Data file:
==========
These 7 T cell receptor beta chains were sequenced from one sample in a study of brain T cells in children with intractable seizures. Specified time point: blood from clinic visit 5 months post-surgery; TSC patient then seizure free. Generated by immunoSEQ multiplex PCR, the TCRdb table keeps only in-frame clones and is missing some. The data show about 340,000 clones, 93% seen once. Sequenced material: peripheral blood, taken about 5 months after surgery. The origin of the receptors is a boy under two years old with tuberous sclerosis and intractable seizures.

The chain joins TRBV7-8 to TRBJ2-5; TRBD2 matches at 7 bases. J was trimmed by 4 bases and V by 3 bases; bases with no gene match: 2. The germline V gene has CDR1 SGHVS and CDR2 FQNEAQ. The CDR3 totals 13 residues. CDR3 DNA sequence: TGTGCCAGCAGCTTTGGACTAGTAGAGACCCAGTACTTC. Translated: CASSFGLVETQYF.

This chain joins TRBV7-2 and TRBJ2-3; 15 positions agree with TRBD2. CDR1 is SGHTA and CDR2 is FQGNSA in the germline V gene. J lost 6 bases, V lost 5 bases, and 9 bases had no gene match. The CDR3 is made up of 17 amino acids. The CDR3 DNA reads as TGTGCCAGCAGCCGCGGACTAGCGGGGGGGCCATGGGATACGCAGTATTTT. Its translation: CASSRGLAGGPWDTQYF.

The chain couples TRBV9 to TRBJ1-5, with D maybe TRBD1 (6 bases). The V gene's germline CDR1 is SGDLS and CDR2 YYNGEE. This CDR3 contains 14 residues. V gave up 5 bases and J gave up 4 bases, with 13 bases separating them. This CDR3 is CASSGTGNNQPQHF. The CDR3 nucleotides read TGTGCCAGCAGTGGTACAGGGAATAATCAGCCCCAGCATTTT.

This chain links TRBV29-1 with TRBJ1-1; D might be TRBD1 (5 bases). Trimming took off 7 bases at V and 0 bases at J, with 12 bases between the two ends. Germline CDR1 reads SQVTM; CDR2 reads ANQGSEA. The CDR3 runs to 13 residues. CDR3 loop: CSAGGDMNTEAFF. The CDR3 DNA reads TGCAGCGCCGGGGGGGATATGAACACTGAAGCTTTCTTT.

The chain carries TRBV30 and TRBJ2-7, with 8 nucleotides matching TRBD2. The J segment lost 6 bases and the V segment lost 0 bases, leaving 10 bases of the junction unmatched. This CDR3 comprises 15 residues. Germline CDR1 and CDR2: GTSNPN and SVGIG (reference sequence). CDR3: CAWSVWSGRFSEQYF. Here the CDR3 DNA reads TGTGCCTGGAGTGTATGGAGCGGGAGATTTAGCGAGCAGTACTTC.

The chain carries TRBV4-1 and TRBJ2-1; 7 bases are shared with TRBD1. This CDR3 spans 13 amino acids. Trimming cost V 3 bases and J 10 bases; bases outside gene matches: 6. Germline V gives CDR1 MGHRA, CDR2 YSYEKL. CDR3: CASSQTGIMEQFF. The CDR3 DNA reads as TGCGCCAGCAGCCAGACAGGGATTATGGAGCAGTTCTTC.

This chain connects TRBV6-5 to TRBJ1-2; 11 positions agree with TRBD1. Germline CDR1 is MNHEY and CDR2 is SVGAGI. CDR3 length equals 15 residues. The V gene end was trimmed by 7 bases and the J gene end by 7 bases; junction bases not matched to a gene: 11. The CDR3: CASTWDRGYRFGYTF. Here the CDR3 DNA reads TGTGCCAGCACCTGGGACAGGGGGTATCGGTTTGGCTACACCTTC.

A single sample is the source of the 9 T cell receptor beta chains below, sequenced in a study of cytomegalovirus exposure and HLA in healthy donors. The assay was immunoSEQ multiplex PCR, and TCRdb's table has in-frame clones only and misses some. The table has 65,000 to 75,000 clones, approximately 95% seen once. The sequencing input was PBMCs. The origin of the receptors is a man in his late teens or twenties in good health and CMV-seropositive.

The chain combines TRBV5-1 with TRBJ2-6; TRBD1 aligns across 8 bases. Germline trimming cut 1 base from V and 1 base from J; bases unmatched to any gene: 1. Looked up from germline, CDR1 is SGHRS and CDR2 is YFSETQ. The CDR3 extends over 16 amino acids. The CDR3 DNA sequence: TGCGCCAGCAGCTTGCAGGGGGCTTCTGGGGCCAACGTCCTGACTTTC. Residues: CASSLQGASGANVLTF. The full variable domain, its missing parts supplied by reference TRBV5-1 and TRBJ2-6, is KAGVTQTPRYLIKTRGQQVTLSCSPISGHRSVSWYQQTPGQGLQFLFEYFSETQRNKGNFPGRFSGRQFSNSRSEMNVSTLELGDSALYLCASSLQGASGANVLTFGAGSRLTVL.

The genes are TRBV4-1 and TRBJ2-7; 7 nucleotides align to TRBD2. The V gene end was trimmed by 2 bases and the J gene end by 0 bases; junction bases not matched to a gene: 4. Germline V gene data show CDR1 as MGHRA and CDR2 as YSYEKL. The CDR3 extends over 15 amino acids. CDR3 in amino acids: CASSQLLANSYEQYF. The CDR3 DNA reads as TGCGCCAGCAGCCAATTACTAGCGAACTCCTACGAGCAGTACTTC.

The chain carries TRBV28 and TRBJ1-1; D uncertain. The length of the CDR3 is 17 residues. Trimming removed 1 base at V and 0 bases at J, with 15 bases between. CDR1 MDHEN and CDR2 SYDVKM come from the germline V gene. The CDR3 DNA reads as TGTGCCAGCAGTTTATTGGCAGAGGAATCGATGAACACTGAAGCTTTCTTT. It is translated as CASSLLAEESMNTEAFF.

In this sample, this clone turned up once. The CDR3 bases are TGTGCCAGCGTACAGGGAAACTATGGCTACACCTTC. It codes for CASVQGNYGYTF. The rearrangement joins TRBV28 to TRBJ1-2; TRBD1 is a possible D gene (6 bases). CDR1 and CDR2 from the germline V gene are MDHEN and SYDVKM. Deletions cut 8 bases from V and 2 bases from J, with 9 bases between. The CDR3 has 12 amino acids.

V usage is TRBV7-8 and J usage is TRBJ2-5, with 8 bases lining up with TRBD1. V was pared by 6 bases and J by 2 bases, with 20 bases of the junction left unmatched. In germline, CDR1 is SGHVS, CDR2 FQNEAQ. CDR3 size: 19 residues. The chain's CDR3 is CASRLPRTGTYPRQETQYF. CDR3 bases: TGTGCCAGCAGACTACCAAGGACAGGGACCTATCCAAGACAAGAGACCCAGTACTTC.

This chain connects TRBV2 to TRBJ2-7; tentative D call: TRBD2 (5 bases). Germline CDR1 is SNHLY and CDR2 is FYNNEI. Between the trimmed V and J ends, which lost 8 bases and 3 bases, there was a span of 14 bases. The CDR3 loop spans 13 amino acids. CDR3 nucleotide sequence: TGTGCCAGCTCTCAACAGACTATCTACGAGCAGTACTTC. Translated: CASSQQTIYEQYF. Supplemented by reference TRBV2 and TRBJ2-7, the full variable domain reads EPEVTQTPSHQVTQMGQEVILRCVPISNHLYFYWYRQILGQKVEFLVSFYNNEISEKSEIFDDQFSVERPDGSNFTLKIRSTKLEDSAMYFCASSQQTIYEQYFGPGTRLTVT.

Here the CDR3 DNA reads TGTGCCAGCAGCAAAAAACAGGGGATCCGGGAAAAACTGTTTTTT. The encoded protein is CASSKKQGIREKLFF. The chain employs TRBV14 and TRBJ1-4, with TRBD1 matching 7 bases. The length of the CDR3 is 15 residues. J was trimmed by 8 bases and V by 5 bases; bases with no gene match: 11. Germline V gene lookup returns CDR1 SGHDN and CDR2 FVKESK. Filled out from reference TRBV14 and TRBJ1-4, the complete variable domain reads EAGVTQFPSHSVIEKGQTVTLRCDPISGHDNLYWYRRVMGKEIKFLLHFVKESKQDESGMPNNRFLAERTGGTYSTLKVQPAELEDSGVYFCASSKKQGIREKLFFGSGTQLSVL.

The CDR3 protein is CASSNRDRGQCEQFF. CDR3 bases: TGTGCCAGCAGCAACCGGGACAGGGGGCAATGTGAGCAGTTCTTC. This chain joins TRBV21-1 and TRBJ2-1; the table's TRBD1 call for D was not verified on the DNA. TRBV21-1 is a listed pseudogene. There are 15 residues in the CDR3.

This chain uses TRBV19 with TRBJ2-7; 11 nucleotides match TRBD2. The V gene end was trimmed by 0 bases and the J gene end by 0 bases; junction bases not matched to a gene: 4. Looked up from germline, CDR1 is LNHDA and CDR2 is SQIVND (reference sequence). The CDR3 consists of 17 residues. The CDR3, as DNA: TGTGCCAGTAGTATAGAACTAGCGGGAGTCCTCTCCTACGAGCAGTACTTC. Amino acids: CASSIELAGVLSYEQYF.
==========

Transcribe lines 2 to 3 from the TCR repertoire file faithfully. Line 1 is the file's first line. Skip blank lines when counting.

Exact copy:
The chain joins TRBV7-8 to TRBJ2-5; TRBD2 matches at 7 bases. J was trimmed by 4 bases and V by 3 bases; bases with no gene match: 2. The germline V gene has CDR1 SGHVS and CDR2 FQNEAQ. The CDR3 totals 13 residues. CDR3 DNA sequence: TGTGCCAGCAGCTTTGGACTAGTAGAGACCCAGTACTTC. Translated: CASSFGLVETQYF.

This chain joins TRBV7-2 and TRBJ2-3; 15 positions agree with TRBD2. CDR1 is SGHTA and CDR2 is FQGNSA in the germline V gene. J lost 6 bases, V lost 5 bases, and 9 bases had no gene match. The CDR3 is made up of 17 amino acids. The CDR3 DNA reads as TGTGCCAGCAGCCGCGGACTAGCGGGGGGGCCATGGGATACGCAGTATTTT. Its translation: CASSRGLAGGPWDTQYF.